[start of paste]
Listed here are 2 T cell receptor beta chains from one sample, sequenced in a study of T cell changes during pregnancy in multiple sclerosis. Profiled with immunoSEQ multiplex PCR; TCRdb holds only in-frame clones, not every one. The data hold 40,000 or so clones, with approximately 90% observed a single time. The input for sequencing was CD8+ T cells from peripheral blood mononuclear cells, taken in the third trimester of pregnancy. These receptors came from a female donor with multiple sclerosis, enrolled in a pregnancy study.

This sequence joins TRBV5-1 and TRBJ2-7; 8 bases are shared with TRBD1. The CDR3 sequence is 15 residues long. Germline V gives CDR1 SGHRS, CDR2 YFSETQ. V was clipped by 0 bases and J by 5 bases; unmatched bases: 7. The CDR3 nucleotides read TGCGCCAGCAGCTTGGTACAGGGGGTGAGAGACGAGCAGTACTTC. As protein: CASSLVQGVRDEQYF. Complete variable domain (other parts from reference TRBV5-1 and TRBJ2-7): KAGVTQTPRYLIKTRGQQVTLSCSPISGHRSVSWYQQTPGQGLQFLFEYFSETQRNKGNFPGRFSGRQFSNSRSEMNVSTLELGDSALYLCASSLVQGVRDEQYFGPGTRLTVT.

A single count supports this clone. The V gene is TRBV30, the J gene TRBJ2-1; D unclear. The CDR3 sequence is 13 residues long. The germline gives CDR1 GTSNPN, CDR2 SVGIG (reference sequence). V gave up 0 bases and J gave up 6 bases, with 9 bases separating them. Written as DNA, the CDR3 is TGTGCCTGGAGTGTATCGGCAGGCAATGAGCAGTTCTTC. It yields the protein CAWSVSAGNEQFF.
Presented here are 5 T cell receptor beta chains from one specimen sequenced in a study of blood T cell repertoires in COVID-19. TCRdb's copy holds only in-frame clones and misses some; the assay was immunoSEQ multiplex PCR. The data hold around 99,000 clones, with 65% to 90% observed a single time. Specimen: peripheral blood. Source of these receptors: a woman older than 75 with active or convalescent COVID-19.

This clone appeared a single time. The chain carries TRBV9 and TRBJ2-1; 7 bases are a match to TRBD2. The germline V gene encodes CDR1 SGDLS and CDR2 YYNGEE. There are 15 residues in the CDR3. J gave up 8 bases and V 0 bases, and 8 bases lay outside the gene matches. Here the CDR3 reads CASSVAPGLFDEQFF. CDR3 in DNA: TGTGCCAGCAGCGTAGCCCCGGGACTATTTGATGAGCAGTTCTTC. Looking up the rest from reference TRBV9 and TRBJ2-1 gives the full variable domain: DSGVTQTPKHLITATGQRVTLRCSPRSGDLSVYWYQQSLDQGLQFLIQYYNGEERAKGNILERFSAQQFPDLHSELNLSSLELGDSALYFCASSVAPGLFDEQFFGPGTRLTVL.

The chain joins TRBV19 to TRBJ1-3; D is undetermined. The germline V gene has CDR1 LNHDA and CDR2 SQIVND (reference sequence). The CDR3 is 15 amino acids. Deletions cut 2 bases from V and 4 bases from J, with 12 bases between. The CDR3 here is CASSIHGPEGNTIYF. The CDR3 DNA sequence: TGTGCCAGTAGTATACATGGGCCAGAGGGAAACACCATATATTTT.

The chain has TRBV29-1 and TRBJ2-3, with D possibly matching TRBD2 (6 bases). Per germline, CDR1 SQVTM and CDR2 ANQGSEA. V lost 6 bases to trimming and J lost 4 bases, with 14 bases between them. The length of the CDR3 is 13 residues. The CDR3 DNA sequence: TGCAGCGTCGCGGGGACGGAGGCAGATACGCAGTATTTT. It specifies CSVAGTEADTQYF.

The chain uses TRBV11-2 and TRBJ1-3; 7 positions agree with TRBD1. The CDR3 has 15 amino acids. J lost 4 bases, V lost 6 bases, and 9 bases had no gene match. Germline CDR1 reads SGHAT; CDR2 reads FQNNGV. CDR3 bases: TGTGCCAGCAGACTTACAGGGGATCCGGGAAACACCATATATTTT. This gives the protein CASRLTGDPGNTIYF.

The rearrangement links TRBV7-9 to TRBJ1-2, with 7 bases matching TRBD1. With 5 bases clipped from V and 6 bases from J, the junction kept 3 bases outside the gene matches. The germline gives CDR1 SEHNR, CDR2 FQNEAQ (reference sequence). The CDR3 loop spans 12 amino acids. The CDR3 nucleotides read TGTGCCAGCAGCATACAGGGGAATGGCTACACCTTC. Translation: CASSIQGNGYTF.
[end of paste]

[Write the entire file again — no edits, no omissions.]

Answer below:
Listed here are 2 T cell receptor beta chains from one sample, sequenced in a study of T cell changes during pregnancy in multiple sclerosis. Profiled with immunoSEQ multiplex PCR; TCRdb holds only in-frame clones, not every one. The data hold 40,000 or so clones, with approximately 90% observed a single time. The input for sequencing was CD8+ T cells from peripheral blood mononuclear cells, taken in the third trimester of pregnancy. These receptors came from a female donor with multiple sclerosis, enrolled in a pregnancy study.

This sequence joins TRBV5-1 and TRBJ2-7; 8 bases are shared with TRBD1. The CDR3 sequence is 15 residues long. Germline V gives CDR1 SGHRS, CDR2 YFSETQ. V was clipped by 0 bases and J by 5 bases; unmatched bases: 7. The CDR3 nucleotides read TGCGCCAGCAGCTTGGTACAGGGGGTGAGAGACGAGCAGTACTTC. As protein: CASSLVQGVRDEQYF. Complete variable domain (other parts from reference TRBV5-1 and TRBJ2-7): KAGVTQTPRYLIKTRGQQVTLSCSPISGHRSVSWYQQTPGQGLQFLFEYFSETQRNKGNFPGRFSGRQFSNSRSEMNVSTLELGDSALYLCASSLVQGVRDEQYFGPGTRLTVT.

A single count supports this clone. The V gene is TRBV30, the J gene TRBJ2-1; D unclear. The CDR3 sequence is 13 residues long. The germline gives CDR1 GTSNPN, CDR2 SVGIG (reference sequence). V gave up 0 bases and J gave up 6 bases, with 9 bases separating them. Written as DNA, the CDR3 is TGTGCCTGGAGTGTATCGGCAGGCAATGAGCAGTTCTTC. It yields the protein CAWSVSAGNEQFF.
Presented here are 5 T cell receptor beta chains from one specimen sequenced in a study of blood T cell repertoires in COVID-19. TCRdb's copy holds only in-frame clones and misses some; the assay was immunoSEQ multiplex PCR. The data hold around 99,000 clones, with 65% to 90% observed a single time. Specimen: peripheral blood. Source of these receptors: a woman older than 75 with active or convalescent COVID-19.

This clone appeared a single time. The chain carries TRBV9 and TRBJ2-1; 7 bases are a match to TRBD2. The germline V gene encodes CDR1 SGDLS and CDR2 YYNGEE. There are 15 residues in the CDR3. J gave up 8 bases and V 0 bases, and 8 bases lay outside the gene matches. Here the CDR3 reads CASSVAPGLFDEQFF. CDR3 in DNA: TGTGCCAGCAGCGTAGCCCCGGGACTATTTGATGAGCAGTTCTTC. Looking up the rest from reference TRBV9 and TRBJ2-1 gives the full variable domain: DSGVTQTPKHLITATGQRVTLRCSPRSGDLSVYWYQQSLDQGLQFLIQYYNGEERAKGNILERFSAQQFPDLHSELNLSSLELGDSALYFCASSVAPGLFDEQFFGPGTRLTVL.

The chain joins TRBV19 to TRBJ1-3; D is undetermined. The germline V gene has CDR1 LNHDA and CDR2 SQIVND (reference sequence). The CDR3 is 15 amino acids. Deletions cut 2 bases from V and 4 bases from J, with 12 bases between. The CDR3 here is CASSIHGPEGNTIYF. The CDR3 DNA sequence: TGTGCCAGTAGTATACATGGGCCAGAGGGAAACACCATATATTTT.

The chain has TRBV29-1 and TRBJ2-3, with D possibly matching TRBD2 (6 bases). Per germline, CDR1 SQVTM and CDR2 ANQGSEA. V lost 6 bases to trimming and J lost 4 bases, with 14 bases between them. The length of the CDR3 is 13 residues. The CDR3 DNA sequence: TGCAGCGTCGCGGGGACGGAGGCAGATACGCAGTATTTT. It specifies CSVAGTEADTQYF.

The chain uses TRBV11-2 and TRBJ1-3; 7 positions agree with TRBD1. The CDR3 has 15 amino acids. J lost 4 bases, V lost 6 bases, and 9 bases had no gene match. Germline CDR1 reads SGHAT; CDR2 reads FQNNGV. CDR3 bases: TGTGCCAGCAGACTTACAGGGGATCCGGGAAACACCATATATTTT. This gives the protein CASRLTGDPGNTIYF.

The rearrangement links TRBV7-9 to TRBJ1-2, with 7 bases matching TRBD1. With 5 bases clipped from V and 6 bases from J, the junction kept 3 bases outside the gene matches. The germline gives CDR1 SEHNR, CDR2 FQNEAQ (reference sequence). The CDR3 loop spans 12 amino acids. The CDR3 nucleotides read TGTGCCAGCAGCATACAGGGGAATGGCTACACCTTC. Translation: CASSIQGNGYTF.